(photo credit: Ariel Jerozolimski)
An Israeli withdrawal from Arab neighborhoods of Jerusalem as part of a peace treaty with the Palestinians would put the whole city within range of Palestinian rocket fire, former chief of staff Lt.-Gen (Res.) Moshe Ya'alon said Sunday.
"One must be blind not to see that dividing the capital will bring the neighborhoods of Jerusalem, government ministries and schools into the range of Kassams," Ya'alon said at a Jerusalem rally against the division of Jerusalem organized by the private One Jerusalem organization.
The former chief of staff, who was a vocal opponent of the 2005 unilateral withdrawal from Gaza, said that those who believed an Israeli withdrawal from Arab neighborhoods of Jerusalem would lead to stability had not learned the lessons of the pullout from Gaza - which, he said, Israeli residents along the border with the Gaza Strip were living on a daily basis.
"Whoever runs away from terrorism will find himself chased by terrorism," he said. "We cannot let blind politicians divide Jerusalem."
Prime Minister Ehud Olmert has suggested ceding as many as six Arab neighborhoods on the periphery of the city as part of a final peace agreement with the Palestinians, while Vice Premier Haim Ramon favors handing over all Arab neighborhoods of the city except those around the Old City.
Palestinians claim all of east Jerusalem, including the holy sites, as the capital of their future state.
"Mr. prime minister, declare that Jerusalem is not and will not be negotiable," Jerusalem opposition leader Nir Barkat said at the event.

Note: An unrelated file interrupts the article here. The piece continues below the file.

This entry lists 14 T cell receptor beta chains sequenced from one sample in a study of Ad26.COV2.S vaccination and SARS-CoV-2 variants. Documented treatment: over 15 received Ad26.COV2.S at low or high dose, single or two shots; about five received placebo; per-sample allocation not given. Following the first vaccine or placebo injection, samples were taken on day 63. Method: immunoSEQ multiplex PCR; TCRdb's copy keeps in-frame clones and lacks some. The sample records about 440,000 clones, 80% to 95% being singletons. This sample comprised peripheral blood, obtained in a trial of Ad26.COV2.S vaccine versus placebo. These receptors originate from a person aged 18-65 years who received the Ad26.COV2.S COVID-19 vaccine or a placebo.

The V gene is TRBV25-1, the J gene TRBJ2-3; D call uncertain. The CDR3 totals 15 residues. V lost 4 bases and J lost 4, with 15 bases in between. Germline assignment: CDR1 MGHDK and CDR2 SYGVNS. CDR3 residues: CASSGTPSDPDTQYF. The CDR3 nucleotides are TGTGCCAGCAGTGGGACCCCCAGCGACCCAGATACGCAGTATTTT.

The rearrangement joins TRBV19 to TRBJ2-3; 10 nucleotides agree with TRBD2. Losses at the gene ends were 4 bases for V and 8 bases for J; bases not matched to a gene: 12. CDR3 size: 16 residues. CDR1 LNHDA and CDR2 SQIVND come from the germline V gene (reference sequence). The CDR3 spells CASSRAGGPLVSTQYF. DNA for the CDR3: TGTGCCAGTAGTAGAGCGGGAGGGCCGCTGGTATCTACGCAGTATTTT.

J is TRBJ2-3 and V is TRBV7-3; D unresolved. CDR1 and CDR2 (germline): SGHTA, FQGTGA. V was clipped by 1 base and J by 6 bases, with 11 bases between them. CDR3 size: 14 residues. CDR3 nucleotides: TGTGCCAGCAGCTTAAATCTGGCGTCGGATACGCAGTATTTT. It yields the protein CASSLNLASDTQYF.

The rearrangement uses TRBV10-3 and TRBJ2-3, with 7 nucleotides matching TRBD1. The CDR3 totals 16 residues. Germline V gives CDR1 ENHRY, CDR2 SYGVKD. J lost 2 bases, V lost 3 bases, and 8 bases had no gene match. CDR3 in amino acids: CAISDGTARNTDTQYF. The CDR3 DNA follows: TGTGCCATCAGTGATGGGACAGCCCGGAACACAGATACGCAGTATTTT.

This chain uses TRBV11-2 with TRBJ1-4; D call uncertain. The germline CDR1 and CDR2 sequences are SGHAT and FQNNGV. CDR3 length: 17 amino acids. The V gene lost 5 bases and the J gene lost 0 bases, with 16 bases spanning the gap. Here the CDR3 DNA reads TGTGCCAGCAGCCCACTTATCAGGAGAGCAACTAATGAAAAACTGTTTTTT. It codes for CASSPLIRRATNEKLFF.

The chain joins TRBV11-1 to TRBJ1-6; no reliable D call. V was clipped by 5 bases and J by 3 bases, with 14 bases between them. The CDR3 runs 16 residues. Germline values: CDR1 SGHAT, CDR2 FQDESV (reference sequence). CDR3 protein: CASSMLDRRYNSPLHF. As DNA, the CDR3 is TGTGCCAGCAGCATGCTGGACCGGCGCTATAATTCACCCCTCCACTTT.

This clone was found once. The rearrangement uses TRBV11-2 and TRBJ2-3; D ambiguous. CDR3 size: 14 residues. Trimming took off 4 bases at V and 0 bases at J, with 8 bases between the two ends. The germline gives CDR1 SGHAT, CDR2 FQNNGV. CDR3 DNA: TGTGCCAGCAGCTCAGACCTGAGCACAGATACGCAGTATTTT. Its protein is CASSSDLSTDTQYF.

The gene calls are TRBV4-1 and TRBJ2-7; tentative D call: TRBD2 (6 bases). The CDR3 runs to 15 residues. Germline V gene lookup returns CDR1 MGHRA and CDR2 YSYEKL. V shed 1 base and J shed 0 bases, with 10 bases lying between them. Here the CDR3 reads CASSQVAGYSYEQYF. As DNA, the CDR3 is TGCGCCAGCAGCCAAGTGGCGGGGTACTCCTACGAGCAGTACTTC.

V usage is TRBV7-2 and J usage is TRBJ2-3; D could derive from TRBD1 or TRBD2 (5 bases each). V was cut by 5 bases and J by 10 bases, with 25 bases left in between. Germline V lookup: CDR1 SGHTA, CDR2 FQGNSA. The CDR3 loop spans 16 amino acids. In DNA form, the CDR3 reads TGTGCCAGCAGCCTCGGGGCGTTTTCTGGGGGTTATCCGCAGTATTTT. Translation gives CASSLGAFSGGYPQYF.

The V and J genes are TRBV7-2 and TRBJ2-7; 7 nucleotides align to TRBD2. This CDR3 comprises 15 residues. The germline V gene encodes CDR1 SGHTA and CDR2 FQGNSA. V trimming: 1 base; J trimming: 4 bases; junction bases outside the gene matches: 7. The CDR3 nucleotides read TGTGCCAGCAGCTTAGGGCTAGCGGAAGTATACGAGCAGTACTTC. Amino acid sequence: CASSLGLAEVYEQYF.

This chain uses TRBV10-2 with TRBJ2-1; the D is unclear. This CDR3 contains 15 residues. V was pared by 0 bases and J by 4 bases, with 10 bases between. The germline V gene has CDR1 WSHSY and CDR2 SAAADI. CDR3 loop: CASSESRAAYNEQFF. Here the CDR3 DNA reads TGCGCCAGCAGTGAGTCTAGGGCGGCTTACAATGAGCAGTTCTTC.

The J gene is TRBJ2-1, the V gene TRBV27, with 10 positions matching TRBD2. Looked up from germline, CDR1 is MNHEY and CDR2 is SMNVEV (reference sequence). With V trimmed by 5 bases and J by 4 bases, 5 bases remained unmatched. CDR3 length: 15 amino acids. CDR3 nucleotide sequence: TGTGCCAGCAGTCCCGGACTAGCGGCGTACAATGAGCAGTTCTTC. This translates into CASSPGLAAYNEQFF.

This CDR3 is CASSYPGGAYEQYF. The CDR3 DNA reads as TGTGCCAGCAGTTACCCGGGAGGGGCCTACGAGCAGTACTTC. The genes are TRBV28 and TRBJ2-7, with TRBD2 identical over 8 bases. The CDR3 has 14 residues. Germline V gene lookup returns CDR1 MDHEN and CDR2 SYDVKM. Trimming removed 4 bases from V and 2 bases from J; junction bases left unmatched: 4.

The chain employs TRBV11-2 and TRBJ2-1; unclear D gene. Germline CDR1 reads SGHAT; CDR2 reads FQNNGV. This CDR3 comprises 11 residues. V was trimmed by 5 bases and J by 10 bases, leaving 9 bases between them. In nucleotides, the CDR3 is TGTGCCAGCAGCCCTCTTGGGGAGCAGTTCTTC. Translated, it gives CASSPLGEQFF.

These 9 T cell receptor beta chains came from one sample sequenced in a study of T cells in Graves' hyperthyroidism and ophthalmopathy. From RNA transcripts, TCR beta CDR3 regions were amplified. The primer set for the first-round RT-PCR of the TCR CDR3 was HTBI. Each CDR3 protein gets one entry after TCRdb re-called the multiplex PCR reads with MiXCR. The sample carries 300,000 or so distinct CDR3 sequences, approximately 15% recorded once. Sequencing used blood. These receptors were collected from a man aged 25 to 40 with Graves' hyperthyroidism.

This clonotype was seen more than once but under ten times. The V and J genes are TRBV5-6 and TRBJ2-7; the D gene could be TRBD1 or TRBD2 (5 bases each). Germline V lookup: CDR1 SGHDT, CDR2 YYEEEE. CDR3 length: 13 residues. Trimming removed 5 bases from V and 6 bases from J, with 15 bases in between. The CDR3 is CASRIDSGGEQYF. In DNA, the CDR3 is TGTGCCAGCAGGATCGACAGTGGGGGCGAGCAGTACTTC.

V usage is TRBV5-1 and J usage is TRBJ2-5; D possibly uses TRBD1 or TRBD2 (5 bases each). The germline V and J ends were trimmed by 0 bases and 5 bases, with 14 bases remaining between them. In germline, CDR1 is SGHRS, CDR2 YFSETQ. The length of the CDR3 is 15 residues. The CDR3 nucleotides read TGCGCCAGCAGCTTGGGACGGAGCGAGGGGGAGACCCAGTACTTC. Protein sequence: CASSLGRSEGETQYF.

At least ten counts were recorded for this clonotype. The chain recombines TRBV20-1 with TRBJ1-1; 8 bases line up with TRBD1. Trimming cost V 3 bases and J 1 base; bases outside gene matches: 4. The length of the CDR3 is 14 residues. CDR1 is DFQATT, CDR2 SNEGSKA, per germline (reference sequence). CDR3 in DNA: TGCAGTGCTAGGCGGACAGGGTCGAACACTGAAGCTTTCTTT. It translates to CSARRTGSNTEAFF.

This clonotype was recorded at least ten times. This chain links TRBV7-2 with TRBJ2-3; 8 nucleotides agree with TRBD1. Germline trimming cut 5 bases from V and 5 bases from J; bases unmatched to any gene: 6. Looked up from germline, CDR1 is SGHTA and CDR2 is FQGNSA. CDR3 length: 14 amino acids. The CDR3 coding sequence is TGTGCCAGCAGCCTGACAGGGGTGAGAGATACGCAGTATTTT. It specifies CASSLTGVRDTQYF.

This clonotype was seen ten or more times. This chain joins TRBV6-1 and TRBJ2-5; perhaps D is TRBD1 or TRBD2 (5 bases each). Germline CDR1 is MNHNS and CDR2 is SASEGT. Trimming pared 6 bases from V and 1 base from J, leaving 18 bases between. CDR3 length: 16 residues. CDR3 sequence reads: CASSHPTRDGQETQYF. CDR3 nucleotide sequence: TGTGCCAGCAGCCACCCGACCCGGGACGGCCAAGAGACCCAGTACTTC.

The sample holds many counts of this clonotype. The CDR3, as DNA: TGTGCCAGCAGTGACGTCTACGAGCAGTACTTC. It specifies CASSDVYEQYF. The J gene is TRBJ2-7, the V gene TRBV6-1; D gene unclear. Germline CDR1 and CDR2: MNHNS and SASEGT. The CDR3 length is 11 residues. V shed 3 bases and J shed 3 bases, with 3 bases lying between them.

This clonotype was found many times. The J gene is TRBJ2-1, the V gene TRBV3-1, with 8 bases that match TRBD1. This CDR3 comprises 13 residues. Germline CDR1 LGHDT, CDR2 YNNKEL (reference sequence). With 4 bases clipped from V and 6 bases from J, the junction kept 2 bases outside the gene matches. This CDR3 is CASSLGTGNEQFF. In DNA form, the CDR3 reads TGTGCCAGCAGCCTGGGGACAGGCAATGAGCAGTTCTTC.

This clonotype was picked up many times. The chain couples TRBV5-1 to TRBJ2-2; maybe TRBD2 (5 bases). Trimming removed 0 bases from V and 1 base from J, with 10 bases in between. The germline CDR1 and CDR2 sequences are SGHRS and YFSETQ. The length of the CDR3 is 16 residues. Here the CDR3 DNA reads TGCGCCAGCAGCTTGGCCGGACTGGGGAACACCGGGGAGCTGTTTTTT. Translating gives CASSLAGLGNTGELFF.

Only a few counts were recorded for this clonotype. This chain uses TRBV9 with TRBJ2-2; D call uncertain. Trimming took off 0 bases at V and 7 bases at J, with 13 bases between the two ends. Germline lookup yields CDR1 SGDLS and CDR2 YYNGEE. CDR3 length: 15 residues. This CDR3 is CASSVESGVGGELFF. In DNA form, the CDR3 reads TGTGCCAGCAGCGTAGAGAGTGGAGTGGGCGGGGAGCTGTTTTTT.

Barkat, who is hoping to be elected in next year's mayoral race, had previously launched his own campaign against the division of Jerusalem in what was seen as an effort to garner votes in the city.
"Gaza proved that the IDF is not the cause of terrorism, but the necessary result of it," said US Congressman Eric Cantor, the deputy Republican whip in the House of Representatives.
Cantor said that Jerusalem and Israel were the "ground zero" in the war between terrorism and freedom.
The sparsely attended event, which only drew a crowd of several hundred, was part of a public campaign by the private right-wing organization, headed by former minister and world-renowned Soviet dissident Natan Sharansky, against the division of Jerusalem.
Separately, the Ir Amim organization - an advocacy group that works for coexistence in Jerusalem and supports dividing the city - said in a new report that Israeli construction, development and land expropriation was setting the city "on a collision course" with any attempt to divide it.
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